The chief training and education officer at the Parkinson’s Foundation provided perspective on a recently launched online program aimed at educating healthcare professionals. [WATCH TIME: 3 minutes]
WATCH TIME: 3 minutes
"The Parkinson’s Foundation has prioritized educating healthcare professionals who may not be movement disorder specialists, but who do treat and see people with Parkinson [disease]. We know that there are a lot of healthcare professionals working at the community level."
For parkinson disease (PD), a neurodegenerative disorder that affects predominantly the dopamine-producing neurons in a specific area of the brain called substantia nigra, there are several signs that might predate its onset. These can include tremor, small handwriting, loss of smell, trouble sleeping, trouble moving or walking, constipation, a soft or low voice, masked face, dizziness, stooping or hunching over. Although more than 1 million people in the US are living with PD—with an additional 90,000 newly diagnosed annually—there are roughly only 600 movement disorder specialists.1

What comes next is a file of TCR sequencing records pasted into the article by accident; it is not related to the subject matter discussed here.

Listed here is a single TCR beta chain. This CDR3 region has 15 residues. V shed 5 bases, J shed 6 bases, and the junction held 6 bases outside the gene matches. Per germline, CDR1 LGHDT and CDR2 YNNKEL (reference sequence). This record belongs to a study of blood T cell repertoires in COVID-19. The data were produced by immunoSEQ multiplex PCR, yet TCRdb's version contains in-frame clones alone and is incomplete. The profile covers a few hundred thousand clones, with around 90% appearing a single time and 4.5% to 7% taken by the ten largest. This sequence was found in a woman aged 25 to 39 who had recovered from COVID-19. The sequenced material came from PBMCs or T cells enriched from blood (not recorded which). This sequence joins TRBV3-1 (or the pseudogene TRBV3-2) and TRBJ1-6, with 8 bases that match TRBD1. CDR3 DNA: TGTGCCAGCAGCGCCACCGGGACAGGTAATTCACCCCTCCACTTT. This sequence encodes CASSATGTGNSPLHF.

The lack of specialists is not uncommon, and highlights an overarching theme seen in neurology. In November 2022, the Parkinson’s Foundation announced a new educational series aimed to address gaps in care and improve health outcomes for patients with PD. The series highlights a lineup of specially curated courses to meet the educational needs of professionals, including neurologists, primary care physicians, nurses, social workers, psychologists, dentists, community health workers and more, on the topic of optimal PD care.
To learn more about the program, NeurologyLive® sat down with Eli Pollard, chief training and education officer of the Parkinson’s Foundation. Pollard, who also serves as the executive director of the World Parkinson Coalition, provided perspective on the gaps in PD care, goals of the new series, and how it will work towards addressing the shortage of specialists.